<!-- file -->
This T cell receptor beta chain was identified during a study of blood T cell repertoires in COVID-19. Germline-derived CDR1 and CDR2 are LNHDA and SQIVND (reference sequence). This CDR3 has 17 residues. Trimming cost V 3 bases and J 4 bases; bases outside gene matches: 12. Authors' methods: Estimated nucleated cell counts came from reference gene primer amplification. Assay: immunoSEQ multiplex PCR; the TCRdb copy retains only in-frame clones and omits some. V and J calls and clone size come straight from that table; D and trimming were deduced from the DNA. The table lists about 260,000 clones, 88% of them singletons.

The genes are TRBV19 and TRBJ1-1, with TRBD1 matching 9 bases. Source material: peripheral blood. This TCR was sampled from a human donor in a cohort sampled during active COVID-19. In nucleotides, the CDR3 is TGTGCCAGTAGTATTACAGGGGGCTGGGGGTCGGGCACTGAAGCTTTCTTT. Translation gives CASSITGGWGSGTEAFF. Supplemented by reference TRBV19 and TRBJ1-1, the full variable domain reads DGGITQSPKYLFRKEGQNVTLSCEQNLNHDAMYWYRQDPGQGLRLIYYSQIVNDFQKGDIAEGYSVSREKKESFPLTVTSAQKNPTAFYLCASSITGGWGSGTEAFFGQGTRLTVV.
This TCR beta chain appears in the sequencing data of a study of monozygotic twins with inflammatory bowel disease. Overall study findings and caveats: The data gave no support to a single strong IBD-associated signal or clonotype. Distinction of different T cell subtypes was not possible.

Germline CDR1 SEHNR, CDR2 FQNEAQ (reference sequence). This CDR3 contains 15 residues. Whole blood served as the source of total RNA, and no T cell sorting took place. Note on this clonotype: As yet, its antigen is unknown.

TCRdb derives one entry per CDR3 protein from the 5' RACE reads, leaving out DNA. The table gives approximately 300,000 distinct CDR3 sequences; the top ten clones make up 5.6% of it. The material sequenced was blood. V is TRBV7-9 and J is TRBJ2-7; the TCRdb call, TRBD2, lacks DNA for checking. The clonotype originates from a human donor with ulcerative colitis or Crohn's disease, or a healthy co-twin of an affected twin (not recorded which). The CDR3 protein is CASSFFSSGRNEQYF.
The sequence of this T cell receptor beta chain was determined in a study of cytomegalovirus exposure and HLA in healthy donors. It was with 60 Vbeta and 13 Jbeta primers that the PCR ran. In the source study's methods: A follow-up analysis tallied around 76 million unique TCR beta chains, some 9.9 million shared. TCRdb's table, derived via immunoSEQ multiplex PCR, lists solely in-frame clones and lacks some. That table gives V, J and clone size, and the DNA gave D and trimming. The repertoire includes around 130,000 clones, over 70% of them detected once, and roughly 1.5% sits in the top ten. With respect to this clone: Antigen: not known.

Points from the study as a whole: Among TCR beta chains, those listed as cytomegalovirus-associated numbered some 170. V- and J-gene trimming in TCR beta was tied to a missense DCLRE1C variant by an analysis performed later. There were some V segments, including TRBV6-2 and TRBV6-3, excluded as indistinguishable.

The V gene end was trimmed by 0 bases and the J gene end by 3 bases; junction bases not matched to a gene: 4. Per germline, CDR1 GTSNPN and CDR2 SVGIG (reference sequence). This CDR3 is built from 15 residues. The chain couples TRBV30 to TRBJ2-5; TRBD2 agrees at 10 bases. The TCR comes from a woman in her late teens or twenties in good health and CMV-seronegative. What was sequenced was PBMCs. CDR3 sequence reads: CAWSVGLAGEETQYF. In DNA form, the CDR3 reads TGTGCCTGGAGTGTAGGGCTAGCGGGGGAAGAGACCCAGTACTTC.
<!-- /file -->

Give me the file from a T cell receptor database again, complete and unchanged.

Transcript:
This T cell receptor beta chain was identified during a study of blood T cell repertoires in COVID-19. Germline-derived CDR1 and CDR2 are LNHDA and SQIVND (reference sequence). This CDR3 has 17 residues. Trimming cost V 3 bases and J 4 bases; bases outside gene matches: 12. Authors' methods: Estimated nucleated cell counts came from reference gene primer amplification. Assay: immunoSEQ multiplex PCR; the TCRdb copy retains only in-frame clones and omits some. V and J calls and clone size come straight from that table; D and trimming were deduced from the DNA. The table lists about 260,000 clones, 88% of them singletons.

The genes are TRBV19 and TRBJ1-1, with TRBD1 matching 9 bases. Source material: peripheral blood. This TCR was sampled from a human donor in a cohort sampled during active COVID-19. In nucleotides, the CDR3 is TGTGCCAGTAGTATTACAGGGGGCTGGGGGTCGGGCACTGAAGCTTTCTTT. Translation gives CASSITGGWGSGTEAFF. Supplemented by reference TRBV19 and TRBJ1-1, the full variable domain reads DGGITQSPKYLFRKEGQNVTLSCEQNLNHDAMYWYRQDPGQGLRLIYYSQIVNDFQKGDIAEGYSVSREKKESFPLTVTSAQKNPTAFYLCASSITGGWGSGTEAFFGQGTRLTVV.
This TCR beta chain appears in the sequencing data of a study of monozygotic twins with inflammatory bowel disease. Overall study findings and caveats: The data gave no support to a single strong IBD-associated signal or clonotype. Distinction of different T cell subtypes was not possible.

Germline CDR1 SEHNR, CDR2 FQNEAQ (reference sequence). This CDR3 contains 15 residues. Whole blood served as the source of total RNA, and no T cell sorting took place. Note on this clonotype: As yet, its antigen is unknown.

TCRdb derives one entry per CDR3 protein from the 5' RACE reads, leaving out DNA. The table gives approximately 300,000 distinct CDR3 sequences; the top ten clones make up 5.6% of it. The material sequenced was blood. V is TRBV7-9 and J is TRBJ2-7; the TCRdb call, TRBD2, lacks DNA for checking. The clonotype originates from a human donor with ulcerative colitis or Crohn's disease, or a healthy co-twin of an affected twin (not recorded which). The CDR3 protein is CASSFFSSGRNEQYF.
The sequence of this T cell receptor beta chain was determined in a study of cytomegalovirus exposure and HLA in healthy donors. It was with 60 Vbeta and 13 Jbeta primers that the PCR ran. In the source study's methods: A follow-up analysis tallied around 76 million unique TCR beta chains, some 9.9 million shared. TCRdb's table, derived via immunoSEQ multiplex PCR, lists solely in-frame clones and lacks some. That table gives V, J and clone size, and the DNA gave D and trimming. The repertoire includes around 130,000 clones, over 70% of them detected once, and roughly 1.5% sits in the top ten. With respect to this clone: Antigen: not known.

Points from the study as a whole: Among TCR beta chains, those listed as cytomegalovirus-associated numbered some 170. V- and J-gene trimming in TCR beta was tied to a missense DCLRE1C variant by an analysis performed later. There were some V segments, including TRBV6-2 and TRBV6-3, excluded as indistinguishable.

The V gene end was trimmed by 0 bases and the J gene end by 3 bases; junction bases not matched to a gene: 4. Per germline, CDR1 GTSNPN and CDR2 SVGIG (reference sequence). This CDR3 is built from 15 residues. The chain couples TRBV30 to TRBJ2-5; TRBD2 agrees at 10 bases. The TCR comes from a woman in her late teens or twenties in good health and CMV-seronegative. What was sequenced was PBMCs. CDR3 sequence reads: CAWSVGLAGEETQYF. In DNA form, the CDR3 reads TGTGCCTGGAGTGTAGGGCTAGCGGGGGAAGAGACCCAGTACTTC.